Writing your First OpenStack Application¶
Currently, OpenStack is missing documentation similar to other Python projects, that introduces a new user to the API. One well known “first app” tutorial in the Python community is the Django web framework’s tutorial.
A guide has been written by members of the Application Ecosystem WG that introduces the OpenStack API, using a non-trivial Python application that serves as a teaching tool - similar to the poll app in the equivalent Django tutorial.
This book has been written for software developers who wish to deploy applications to OpenStack clouds.
We’ve assumed that the audience is an experienced programmer, but that they haven’t necessarily created an application for cloud in general, or for OpenStack in particular.
In addition to learning to deploy applications on OpenStack, the reader will also learn some best practices for cloud application development.
This tutorial actually involves two applications; the first, a fractal generator, simply uses mathematical equations to generate images. However, really, it’s just an excuse; the real application is the code that enables the reader to make use of OpenStack to run it. That application (and therefore this guide) includes:
- Creating and destroying compute resources.
- Cloud-related architecture decisions, such as microservices and modularity
- Scaling up and down to customize the amount of available resources.
- Object and block storage for persistance of files and databases.
- Orchestration services to automatically adjust to the environment.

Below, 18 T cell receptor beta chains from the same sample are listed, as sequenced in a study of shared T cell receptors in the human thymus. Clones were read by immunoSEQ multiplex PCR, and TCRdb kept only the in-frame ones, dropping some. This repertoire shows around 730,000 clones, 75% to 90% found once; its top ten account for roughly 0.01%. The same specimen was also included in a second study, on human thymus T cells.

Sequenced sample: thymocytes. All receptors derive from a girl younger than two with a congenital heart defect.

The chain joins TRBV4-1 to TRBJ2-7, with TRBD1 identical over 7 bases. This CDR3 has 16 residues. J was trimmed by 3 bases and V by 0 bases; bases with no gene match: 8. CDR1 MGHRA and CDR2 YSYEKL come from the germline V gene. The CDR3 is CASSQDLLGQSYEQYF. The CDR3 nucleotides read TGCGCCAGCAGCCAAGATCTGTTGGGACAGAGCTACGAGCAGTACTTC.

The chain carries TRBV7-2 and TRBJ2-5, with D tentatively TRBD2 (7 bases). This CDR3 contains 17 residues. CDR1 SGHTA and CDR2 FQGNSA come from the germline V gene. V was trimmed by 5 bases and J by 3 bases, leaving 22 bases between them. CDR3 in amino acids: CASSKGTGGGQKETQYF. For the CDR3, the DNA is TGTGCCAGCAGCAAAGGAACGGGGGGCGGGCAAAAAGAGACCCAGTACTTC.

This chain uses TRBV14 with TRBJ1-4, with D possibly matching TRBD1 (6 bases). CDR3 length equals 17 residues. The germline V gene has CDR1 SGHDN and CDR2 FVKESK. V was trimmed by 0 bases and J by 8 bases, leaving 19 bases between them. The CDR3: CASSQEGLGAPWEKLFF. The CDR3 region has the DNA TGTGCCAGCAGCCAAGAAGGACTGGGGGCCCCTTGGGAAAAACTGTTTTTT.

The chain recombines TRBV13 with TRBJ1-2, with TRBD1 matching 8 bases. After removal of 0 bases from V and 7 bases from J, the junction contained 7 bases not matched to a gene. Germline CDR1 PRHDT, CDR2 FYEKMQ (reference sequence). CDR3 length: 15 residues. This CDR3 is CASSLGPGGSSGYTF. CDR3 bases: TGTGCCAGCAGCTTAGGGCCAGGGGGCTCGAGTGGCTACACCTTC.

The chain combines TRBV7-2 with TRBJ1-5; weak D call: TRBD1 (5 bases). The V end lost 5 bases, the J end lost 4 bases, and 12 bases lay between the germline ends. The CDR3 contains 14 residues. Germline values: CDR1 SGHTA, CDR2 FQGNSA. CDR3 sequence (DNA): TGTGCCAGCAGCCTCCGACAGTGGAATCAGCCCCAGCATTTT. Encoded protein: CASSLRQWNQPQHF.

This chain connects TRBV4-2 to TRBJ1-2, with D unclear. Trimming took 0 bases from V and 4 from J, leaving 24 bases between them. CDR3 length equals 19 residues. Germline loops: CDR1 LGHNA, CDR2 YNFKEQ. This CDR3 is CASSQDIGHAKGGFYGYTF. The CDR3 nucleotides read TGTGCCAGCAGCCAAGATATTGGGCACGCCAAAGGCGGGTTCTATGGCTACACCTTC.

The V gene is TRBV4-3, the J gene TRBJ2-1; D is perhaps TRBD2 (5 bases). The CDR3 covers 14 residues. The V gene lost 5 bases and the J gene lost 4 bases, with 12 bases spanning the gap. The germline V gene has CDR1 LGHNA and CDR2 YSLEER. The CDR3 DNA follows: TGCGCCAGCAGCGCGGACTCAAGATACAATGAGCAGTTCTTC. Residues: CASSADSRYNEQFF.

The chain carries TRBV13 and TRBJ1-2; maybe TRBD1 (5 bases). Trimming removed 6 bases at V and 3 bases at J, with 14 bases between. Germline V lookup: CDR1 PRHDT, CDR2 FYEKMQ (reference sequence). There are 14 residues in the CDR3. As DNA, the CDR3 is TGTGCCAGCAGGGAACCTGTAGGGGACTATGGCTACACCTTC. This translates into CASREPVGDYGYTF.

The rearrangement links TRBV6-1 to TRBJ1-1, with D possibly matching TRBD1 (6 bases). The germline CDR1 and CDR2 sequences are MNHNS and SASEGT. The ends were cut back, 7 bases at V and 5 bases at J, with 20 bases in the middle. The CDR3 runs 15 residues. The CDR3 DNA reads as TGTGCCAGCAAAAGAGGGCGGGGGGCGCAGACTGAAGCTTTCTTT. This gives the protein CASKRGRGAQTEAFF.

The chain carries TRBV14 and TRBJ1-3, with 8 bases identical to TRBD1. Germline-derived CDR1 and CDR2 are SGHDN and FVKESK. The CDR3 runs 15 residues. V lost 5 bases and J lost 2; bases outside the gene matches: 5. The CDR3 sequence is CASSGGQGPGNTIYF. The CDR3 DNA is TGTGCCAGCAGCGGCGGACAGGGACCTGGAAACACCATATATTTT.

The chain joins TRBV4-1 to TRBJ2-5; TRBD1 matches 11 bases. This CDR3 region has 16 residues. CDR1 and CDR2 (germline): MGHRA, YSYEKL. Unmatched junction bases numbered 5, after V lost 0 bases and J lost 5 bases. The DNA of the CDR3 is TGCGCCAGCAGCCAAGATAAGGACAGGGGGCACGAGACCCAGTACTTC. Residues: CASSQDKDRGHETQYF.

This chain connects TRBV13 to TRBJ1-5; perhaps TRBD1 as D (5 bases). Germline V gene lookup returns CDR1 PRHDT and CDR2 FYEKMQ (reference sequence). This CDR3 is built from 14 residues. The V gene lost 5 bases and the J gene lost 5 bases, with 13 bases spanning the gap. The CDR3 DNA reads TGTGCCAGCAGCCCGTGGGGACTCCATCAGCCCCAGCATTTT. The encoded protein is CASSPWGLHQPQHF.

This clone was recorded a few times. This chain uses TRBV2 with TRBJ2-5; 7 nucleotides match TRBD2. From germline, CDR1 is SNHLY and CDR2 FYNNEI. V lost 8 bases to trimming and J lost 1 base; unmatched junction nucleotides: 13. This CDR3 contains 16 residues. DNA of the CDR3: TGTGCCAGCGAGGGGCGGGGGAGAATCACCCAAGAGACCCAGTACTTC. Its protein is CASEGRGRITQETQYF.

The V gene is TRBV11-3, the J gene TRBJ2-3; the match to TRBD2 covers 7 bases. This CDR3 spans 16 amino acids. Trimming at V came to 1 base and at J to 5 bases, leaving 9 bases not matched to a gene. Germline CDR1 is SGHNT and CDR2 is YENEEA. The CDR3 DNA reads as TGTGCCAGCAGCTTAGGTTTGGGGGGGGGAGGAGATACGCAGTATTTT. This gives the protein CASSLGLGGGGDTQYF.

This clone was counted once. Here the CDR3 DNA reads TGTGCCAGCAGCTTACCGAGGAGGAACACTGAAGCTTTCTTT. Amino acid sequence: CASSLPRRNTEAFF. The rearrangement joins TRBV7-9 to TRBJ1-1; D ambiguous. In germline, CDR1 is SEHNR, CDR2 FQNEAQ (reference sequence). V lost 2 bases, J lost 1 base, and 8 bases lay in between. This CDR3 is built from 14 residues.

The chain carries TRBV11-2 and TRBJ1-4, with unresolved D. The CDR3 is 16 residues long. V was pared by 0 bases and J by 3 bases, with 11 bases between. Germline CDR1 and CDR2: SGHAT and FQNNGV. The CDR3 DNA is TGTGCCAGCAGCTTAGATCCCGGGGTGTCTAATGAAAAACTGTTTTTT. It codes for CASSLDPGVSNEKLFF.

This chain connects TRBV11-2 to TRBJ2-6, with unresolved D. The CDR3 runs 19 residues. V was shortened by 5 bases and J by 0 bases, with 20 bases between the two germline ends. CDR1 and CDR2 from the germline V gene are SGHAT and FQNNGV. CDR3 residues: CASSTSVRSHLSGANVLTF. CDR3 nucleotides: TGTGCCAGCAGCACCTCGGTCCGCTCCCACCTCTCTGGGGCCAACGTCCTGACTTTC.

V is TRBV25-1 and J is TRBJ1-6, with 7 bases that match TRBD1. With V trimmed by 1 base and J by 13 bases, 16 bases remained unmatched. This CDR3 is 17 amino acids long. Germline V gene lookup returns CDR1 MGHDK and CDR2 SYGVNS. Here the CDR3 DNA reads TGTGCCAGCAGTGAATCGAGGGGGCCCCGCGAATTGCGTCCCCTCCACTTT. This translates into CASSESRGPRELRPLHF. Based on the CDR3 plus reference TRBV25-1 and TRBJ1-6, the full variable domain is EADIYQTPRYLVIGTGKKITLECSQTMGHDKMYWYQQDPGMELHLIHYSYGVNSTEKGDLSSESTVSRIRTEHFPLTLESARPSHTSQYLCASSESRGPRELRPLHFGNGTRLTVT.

- Networking customization for better performance and segregation.
- A few other crazy things we think ordinary folks won’t want to do ;).
The guide has been written with a strong preference for the most common API calls, so it will work across a broad spectrum of OpenStack versions. In addition, the authors have paid special attention that the first 3 sections should work almost regardless of OpenStack cloud configuration (basically Nova, Keystone and Glance are the only requirements, but neutron will be used if installed).
This content should be published to developer.openstack.org.
The content created during the sprint should be separated from the app.
The content created during the sprint documents how to use the OpenStack API and several OpenStack SDKs and the app is only an example use case. In theory the used app (Faafo at the moment) can be replaced in the future (or maybe we want to add a second use case) by an other app. Additionally, the focus of the documentation placed inside the repository of the app is different from the focus of the content created during the sprint. The documentation inside the repository of the app describes how to use the app itself (how to create a development environment, example outputs, ..), not how to use OpenStack SDKs and the OpenStack API.
As such, content will live in
openstack/api-site repository like
other documents published to http://developer.openstack.org. Therefore
the review team will be the standard docs reviewers for this
The guide has been written so that support for multiple SDKs is a core part of its publication. Initial sections have been written for libcloud, and section1 is also available for fog. The design philosophy is that the same prose can be used, with code samples swapped.
- Write content during the sprint
- Add standard build jobs
- Standard content review
- Prominently link the content on developer.openstack.org
The guide is written in such a way that all examples can be run by the reader, and steps have been taken to verify that all content is valid.
To date, libcloud sections 1-3 have been tested by at least 7 people on 7 different clouds that the authors are aware of, and the remaining sections with samples have been tested on at least 3 different clouds.
Fog in section1 has only had testing on one cloud, and should not be published until both section 1-3 is completed as a minmum and additional testing has been performed.
The testing process for this guide is similar to the install guide. A tester should take the role of a ‘naive’ reader, following the guide’s instructions exactly with no deviation. Any instructions that did not work, or are too difficult to follow should be noted as bugs and fixed.